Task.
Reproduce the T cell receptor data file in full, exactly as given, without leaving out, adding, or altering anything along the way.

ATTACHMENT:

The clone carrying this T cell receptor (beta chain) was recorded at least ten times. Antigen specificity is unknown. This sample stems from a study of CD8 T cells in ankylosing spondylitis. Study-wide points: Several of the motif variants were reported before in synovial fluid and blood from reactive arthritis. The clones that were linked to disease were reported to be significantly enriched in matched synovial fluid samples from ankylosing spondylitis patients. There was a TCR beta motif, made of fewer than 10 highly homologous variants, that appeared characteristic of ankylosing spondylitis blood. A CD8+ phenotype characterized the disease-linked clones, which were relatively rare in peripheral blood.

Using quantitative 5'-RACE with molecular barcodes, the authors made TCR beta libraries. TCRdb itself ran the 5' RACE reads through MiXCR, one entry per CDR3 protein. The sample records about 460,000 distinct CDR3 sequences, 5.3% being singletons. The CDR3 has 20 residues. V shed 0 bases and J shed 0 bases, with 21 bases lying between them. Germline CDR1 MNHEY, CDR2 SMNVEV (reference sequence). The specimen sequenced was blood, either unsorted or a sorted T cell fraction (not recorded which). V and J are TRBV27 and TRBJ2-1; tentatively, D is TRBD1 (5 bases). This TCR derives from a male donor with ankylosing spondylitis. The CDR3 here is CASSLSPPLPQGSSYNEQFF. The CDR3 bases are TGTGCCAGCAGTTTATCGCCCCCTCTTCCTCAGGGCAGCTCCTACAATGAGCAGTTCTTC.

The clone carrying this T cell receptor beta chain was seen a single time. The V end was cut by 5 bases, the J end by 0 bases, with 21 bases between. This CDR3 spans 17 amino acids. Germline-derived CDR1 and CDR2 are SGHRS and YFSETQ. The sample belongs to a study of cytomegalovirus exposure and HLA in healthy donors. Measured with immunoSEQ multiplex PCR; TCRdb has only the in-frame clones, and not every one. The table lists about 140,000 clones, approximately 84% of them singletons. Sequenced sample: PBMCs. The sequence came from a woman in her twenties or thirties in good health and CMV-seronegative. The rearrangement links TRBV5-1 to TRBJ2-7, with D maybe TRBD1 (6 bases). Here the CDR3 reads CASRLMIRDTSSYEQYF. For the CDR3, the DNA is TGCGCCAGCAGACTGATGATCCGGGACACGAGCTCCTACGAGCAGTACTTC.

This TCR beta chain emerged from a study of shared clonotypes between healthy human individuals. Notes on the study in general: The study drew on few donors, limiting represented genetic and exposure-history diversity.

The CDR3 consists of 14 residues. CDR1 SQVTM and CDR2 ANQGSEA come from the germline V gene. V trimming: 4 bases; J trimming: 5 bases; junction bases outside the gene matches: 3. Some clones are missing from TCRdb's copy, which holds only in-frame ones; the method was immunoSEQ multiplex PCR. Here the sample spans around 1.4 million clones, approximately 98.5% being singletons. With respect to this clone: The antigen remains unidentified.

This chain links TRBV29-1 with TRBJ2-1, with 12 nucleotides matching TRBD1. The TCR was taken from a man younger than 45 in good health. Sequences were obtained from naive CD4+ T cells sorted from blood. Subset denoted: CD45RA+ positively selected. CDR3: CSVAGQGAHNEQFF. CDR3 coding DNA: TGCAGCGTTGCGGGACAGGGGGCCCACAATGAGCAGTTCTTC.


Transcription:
The clone carrying this T cell receptor (beta chain) was recorded at least ten times. Antigen specificity is unknown. This sample stems from a study of CD8 T cells in ankylosing spondylitis. Study-wide points: Several of the motif variants were reported before in synovial fluid and blood from reactive arthritis. The clones that were linked to disease were reported to be significantly enriched in matched synovial fluid samples from ankylosing spondylitis patients. There was a TCR beta motif, made of fewer than 10 highly homologous variants, that appeared characteristic of ankylosing spondylitis blood. A CD8+ phenotype characterized the disease-linked clones, which were relatively rare in peripheral blood.

Using quantitative 5'-RACE with molecular barcodes, the authors made TCR beta libraries. TCRdb itself ran the 5' RACE reads through MiXCR, one entry per CDR3 protein. The sample records about 460,000 distinct CDR3 sequences, 5.3% being singletons. The CDR3 has 20 residues. V shed 0 bases and J shed 0 bases, with 21 bases lying between them. Germline CDR1 MNHEY, CDR2 SMNVEV (reference sequence). The specimen sequenced was blood, either unsorted or a sorted T cell fraction (not recorded which). V and J are TRBV27 and TRBJ2-1; tentatively, D is TRBD1 (5 bases). This TCR derives from a male donor with ankylosing spondylitis. The CDR3 here is CASSLSPPLPQGSSYNEQFF. The CDR3 bases are TGTGCCAGCAGTTTATCGCCCCCTCTTCCTCAGGGCAGCTCCTACAATGAGCAGTTCTTC.

The clone carrying this T cell receptor beta chain was seen a single time. The V end was cut by 5 bases, the J end by 0 bases, with 21 bases between. This CDR3 spans 17 amino acids. Germline-derived CDR1 and CDR2 are SGHRS and YFSETQ. The sample belongs to a study of cytomegalovirus exposure and HLA in healthy donors. Measured with immunoSEQ multiplex PCR; TCRdb has only the in-frame clones, and not every one. The table lists about 140,000 clones, approximately 84% of them singletons. Sequenced sample: PBMCs. The sequence came from a woman in her twenties or thirties in good health and CMV-seronegative. The rearrangement links TRBV5-1 to TRBJ2-7, with D maybe TRBD1 (6 bases). Here the CDR3 reads CASRLMIRDTSSYEQYF. For the CDR3, the DNA is TGCGCCAGCAGACTGATGATCCGGGACACGAGCTCCTACGAGCAGTACTTC.

This TCR beta chain emerged from a study of shared clonotypes between healthy human individuals. Notes on the study in general: The study drew on few donors, limiting represented genetic and exposure-history diversity.

The CDR3 consists of 14 residues. CDR1 SQVTM and CDR2 ANQGSEA come from the germline V gene. V trimming: 4 bases; J trimming: 5 bases; junction bases outside the gene matches: 3. Some clones are missing from TCRdb's copy, which holds only in-frame ones; the method was immunoSEQ multiplex PCR. Here the sample spans around 1.4 million clones, approximately 98.5% being singletons. With respect to this clone: The antigen remains unidentified.

This chain links TRBV29-1 with TRBJ2-1, with 12 nucleotides matching TRBD1. The TCR was taken from a man younger than 45 in good health. Sequences were obtained from naive CD4+ T cells sorted from blood. Subset denoted: CD45RA+ positively selected. CDR3: CSVAGQGAHNEQFF. CDR3 coding DNA: TGCAGCGTTGCGGGACAGGGGGCCCACAATGAGCAGTTCTTC.